Carex vaginata is a small stoloniferous perennial sedge that occurs widely in Denali in boreal woods and meadows, through shrub tundra, and into the lower alpine zone on both sides of the Alaska Range crest. Carex vaginata is a frequent member of riparian plant communities, and occurs in numerous habitats. This species has bicolored flowers, and stiff, smooth stems that grow to be 15-20 cm tall, growing from scaly stolons. Leaves are basal, much shorter than stem, flat, yellowish green and 1-4 mm wide. The lowest bract is shorter than the inflorescence and distinctly sheathed. Male and female flowers are produced on separate spikes. The inflorescence typically consists of 1-3 spikes. The terminal spike is erect and staminate. Lateral spikes (1-2) are pistillate and usually quite separated from terminal spike. Pistillate scales are shorter than the perigynia, light brown with a broad green midrib. Perigynia are light green, smooth, beaked with 3 stigmas. Fruits are achenes. The uncommon Carex livida is similar, but that plant is taller, the leaves are a glaucous green and the perigynia are unbeaked, and it occurs in much wetter sites than is typical for C. vaginata.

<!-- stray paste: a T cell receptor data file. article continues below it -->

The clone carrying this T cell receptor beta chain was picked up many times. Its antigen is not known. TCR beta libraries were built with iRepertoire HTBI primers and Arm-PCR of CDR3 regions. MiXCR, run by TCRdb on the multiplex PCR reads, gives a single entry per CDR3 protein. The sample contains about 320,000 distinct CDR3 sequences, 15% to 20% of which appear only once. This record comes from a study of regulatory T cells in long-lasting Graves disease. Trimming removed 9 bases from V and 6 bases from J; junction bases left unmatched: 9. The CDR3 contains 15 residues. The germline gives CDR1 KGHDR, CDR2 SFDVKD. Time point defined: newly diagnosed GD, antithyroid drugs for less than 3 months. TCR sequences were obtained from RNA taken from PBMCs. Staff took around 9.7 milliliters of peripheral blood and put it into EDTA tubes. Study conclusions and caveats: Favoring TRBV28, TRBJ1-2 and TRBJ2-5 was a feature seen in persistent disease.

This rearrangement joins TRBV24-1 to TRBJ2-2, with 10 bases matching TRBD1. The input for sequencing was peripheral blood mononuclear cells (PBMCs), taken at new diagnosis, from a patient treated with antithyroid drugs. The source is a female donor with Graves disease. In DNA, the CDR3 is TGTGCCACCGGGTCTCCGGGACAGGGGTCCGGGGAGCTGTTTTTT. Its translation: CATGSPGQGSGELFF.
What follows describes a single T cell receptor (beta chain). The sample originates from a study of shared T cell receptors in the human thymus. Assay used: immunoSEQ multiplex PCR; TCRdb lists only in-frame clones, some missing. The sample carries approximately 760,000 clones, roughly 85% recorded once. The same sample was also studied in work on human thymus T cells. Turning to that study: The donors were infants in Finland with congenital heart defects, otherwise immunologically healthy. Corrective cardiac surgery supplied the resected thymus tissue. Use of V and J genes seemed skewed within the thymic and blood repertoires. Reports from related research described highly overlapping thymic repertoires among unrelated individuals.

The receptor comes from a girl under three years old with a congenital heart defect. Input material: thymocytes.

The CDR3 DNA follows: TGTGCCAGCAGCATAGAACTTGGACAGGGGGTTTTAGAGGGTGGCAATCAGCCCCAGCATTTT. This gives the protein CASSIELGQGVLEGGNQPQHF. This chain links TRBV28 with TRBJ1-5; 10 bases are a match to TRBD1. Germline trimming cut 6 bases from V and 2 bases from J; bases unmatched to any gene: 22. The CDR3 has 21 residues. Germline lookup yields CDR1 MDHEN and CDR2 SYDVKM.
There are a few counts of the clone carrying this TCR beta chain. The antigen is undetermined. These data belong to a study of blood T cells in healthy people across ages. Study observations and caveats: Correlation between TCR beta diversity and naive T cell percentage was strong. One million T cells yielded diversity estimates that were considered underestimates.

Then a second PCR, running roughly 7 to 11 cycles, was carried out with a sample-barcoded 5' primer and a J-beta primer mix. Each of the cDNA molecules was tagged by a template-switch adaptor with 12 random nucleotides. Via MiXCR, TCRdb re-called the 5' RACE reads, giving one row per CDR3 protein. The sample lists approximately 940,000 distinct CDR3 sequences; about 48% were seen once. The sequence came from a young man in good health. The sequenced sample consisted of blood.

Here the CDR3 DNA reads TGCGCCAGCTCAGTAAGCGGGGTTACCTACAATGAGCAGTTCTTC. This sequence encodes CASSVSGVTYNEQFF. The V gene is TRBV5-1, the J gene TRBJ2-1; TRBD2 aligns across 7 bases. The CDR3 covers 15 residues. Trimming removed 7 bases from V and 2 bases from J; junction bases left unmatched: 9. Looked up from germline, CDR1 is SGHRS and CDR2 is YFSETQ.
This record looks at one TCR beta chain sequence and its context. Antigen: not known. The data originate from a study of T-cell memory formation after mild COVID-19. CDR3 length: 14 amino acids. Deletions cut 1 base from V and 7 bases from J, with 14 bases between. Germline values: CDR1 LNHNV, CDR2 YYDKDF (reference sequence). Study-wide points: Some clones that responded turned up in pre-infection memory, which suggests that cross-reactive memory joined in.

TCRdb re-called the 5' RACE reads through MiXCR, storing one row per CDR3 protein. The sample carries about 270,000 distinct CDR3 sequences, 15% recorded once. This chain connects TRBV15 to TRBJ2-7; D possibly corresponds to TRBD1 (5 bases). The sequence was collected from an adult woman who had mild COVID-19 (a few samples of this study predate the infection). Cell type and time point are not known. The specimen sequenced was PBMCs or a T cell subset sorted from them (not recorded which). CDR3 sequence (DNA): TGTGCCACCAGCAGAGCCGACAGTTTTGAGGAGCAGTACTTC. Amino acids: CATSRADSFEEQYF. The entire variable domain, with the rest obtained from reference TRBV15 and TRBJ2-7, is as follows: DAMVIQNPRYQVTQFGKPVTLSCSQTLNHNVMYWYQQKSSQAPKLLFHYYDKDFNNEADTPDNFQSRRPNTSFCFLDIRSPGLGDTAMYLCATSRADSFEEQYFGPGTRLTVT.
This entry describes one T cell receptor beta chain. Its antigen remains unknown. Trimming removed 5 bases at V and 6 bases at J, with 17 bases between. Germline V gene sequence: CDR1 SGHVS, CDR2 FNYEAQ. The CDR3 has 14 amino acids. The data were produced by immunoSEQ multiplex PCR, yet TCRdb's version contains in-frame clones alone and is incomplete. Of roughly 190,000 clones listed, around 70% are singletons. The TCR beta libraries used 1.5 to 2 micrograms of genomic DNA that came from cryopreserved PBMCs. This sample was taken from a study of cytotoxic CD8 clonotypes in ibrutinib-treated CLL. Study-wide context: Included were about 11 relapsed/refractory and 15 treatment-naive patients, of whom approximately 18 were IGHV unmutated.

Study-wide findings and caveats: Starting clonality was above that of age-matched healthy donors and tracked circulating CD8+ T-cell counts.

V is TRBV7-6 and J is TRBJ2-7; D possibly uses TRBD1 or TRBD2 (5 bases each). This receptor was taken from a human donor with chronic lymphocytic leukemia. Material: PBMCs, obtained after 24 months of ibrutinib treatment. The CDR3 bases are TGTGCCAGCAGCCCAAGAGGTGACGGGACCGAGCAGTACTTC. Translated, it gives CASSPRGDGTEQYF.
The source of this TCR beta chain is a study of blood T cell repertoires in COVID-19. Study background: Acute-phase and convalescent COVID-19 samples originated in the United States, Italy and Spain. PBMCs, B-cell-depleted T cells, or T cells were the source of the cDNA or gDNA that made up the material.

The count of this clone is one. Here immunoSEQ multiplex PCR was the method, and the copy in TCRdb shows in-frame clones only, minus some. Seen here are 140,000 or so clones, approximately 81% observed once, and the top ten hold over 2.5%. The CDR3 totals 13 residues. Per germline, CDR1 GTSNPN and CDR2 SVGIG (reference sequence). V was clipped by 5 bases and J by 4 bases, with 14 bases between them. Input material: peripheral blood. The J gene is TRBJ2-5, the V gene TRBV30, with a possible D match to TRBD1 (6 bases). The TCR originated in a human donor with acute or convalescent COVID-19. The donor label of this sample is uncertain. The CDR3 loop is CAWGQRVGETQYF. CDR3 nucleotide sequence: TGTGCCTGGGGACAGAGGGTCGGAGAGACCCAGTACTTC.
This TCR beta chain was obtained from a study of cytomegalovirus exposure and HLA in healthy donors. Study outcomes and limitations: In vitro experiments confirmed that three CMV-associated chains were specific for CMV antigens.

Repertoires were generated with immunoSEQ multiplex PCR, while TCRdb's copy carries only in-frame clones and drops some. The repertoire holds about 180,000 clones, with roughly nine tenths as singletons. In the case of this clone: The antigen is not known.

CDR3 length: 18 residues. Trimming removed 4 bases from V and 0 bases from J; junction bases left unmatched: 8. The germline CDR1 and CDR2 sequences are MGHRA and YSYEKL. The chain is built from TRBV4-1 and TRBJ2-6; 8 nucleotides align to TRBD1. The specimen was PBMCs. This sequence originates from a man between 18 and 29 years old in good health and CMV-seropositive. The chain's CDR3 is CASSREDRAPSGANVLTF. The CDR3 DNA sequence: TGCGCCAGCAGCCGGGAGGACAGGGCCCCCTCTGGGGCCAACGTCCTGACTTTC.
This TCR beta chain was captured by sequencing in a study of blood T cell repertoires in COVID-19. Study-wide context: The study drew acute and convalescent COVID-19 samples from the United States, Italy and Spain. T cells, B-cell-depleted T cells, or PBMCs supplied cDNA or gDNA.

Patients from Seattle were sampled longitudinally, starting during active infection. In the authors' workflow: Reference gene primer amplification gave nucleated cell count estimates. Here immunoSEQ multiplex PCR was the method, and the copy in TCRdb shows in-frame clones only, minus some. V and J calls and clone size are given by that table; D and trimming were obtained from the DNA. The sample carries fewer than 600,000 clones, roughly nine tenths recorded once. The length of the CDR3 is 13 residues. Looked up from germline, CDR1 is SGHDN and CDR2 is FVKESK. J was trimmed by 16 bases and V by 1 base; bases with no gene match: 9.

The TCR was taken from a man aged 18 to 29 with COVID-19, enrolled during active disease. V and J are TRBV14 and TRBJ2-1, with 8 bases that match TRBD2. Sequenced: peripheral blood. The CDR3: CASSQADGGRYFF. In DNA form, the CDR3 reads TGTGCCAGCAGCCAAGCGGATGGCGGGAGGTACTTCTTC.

Carex vaginata flowers in early summer in Denali.
Carex vaginata is monoecious, but male and female flowers are produced in separate spikes. Species in the genus Carex are wind pollinated, but usually also self-pollinate to some degree (Bertin 2007; Friedman and Barrett 2009). Seeds are wind and water dispersed. C. vaginata also reproduces readily through stoloniferous growth.
Carex vaginata has a widespread, circumpolar distribution. In North America, Carex vaginata occurs throughout Alaska and Canada and ranges southward into the Great Lakes region and New England states. Carex vaginata is widespread across Alaska, except absent in the Aleutians and southeast panhandle. In Denali, C. vaginata is widespread and common, and occurs on both sides of the Alaska Range crest.
Carex vaginata is a lowland species, occurring from 155 m to 1253 m with an average plot slope of 669 m. It prefers flat to low angled sites with an average plot slope of 6 degrees. It prefers east or west facing plots.